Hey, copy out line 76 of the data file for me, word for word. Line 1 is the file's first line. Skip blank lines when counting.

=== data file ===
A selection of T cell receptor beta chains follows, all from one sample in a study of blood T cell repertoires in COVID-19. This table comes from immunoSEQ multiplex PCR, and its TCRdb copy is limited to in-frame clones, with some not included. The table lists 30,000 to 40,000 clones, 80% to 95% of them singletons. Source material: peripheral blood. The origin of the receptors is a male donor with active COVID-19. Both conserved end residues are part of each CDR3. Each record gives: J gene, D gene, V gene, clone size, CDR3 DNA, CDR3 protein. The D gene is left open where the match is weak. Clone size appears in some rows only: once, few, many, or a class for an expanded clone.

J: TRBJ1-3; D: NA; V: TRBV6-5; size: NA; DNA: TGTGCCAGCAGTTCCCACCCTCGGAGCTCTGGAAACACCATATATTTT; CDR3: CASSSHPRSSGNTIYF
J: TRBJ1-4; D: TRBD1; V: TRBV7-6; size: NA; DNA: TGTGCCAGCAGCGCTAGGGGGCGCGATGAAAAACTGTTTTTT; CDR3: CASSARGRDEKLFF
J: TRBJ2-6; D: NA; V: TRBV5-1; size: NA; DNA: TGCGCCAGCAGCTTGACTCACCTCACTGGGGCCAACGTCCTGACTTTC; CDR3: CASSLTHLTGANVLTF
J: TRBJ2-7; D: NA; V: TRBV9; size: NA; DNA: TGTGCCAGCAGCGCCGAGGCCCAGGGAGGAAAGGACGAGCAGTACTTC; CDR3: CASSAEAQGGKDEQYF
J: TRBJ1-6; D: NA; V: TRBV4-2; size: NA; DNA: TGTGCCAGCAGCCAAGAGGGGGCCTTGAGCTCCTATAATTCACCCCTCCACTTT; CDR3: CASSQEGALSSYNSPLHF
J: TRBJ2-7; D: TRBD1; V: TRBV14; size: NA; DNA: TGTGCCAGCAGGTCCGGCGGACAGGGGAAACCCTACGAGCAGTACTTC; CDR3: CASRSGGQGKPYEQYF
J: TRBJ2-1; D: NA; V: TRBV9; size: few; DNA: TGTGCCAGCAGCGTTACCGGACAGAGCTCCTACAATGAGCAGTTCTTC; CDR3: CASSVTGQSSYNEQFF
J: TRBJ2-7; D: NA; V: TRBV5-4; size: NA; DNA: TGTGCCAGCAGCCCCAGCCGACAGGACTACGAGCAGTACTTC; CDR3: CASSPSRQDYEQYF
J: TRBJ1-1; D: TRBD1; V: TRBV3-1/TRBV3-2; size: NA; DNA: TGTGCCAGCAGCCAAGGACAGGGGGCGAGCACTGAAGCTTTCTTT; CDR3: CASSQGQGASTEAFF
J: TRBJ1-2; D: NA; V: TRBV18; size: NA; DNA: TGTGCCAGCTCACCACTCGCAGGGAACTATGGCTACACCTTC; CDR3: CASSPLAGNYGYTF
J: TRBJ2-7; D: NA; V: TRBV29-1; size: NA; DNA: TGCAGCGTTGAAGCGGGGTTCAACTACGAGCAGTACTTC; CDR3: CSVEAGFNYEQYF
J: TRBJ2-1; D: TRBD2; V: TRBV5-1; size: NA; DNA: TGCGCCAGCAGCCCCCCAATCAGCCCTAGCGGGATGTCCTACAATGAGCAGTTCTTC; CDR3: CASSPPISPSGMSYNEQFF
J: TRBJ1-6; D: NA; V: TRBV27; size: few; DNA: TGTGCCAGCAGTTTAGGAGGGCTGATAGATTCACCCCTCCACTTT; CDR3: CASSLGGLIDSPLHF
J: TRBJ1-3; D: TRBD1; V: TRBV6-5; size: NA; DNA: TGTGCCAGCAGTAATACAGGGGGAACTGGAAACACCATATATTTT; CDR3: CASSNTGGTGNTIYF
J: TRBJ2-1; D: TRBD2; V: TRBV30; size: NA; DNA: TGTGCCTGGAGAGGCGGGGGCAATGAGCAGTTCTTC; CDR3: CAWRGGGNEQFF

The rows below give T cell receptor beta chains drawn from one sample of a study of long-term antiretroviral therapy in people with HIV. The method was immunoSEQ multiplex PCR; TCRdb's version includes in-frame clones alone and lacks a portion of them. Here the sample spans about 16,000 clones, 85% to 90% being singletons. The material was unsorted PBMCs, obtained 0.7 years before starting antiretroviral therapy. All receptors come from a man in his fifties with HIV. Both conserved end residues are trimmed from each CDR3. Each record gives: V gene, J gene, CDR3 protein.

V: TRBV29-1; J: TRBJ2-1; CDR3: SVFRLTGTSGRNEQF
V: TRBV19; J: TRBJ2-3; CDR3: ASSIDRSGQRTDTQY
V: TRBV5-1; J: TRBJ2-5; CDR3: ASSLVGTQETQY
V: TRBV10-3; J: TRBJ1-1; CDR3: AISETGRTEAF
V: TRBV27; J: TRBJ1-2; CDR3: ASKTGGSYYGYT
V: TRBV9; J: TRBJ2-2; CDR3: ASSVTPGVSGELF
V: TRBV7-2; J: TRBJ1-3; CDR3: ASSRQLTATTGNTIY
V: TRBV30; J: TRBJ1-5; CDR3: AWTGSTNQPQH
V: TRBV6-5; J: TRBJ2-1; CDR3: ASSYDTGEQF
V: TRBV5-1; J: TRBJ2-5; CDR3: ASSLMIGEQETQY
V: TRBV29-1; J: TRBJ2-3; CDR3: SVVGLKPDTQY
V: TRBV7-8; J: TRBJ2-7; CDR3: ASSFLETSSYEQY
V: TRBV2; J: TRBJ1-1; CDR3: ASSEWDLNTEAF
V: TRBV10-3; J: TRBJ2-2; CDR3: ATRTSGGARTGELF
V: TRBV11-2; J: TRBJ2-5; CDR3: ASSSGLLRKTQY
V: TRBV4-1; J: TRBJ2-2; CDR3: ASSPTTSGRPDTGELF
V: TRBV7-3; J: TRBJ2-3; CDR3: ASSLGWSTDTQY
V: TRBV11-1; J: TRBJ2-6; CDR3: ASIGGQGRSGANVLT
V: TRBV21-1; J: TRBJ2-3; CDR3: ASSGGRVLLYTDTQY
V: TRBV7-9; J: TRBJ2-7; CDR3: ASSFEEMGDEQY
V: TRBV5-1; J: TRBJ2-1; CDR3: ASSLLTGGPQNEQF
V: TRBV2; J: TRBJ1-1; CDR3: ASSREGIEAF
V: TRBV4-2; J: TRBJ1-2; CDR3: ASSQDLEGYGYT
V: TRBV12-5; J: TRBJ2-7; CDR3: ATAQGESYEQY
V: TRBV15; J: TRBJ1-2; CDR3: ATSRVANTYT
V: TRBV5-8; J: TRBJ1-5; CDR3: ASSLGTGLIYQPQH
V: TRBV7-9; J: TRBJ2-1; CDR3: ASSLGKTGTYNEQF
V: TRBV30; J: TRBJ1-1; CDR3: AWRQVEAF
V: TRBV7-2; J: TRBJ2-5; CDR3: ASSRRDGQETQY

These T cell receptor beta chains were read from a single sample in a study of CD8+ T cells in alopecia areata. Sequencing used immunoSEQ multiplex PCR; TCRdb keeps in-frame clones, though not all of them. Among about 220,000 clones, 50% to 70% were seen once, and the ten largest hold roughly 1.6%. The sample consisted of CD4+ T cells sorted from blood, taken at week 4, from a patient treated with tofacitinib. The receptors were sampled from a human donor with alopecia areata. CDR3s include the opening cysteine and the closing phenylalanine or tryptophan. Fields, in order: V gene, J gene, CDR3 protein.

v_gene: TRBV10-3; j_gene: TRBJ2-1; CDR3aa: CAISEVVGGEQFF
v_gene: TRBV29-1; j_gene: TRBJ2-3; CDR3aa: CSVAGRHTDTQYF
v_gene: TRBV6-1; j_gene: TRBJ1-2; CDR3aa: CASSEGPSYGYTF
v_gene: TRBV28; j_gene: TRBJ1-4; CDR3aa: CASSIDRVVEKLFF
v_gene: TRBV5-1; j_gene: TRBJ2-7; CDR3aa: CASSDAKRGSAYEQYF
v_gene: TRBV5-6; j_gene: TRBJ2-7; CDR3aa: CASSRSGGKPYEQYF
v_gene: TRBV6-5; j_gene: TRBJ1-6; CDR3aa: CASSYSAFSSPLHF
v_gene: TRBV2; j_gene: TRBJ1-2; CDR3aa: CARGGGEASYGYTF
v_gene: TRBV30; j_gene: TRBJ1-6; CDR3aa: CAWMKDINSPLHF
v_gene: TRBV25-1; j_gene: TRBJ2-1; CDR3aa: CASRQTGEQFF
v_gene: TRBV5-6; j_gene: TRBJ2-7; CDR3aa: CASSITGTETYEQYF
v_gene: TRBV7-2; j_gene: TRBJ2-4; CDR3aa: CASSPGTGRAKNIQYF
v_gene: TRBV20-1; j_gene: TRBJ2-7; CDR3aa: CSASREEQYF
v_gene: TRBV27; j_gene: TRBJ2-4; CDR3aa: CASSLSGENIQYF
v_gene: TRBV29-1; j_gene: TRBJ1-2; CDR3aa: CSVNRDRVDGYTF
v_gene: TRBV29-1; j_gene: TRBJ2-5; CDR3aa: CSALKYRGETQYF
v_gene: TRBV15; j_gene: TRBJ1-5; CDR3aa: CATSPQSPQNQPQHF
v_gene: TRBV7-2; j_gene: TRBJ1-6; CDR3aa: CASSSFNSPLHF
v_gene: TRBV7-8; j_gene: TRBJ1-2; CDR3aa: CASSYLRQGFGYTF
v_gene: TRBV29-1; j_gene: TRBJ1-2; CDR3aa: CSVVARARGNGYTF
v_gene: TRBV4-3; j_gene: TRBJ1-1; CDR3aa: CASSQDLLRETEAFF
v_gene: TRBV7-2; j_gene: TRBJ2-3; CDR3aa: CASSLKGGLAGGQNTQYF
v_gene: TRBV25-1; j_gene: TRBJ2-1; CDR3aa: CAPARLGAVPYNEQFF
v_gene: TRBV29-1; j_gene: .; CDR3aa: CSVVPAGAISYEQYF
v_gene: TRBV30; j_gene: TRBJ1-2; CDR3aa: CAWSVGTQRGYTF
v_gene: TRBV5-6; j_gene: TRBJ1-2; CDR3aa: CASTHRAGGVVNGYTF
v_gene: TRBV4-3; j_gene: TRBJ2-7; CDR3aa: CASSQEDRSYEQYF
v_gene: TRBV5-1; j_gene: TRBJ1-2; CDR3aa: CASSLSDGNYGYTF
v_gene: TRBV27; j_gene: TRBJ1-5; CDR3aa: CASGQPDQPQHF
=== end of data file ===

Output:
v_gene: TRBV27; j_gene: TRBJ1-5; CDR3aa: CASGQPDQPQHF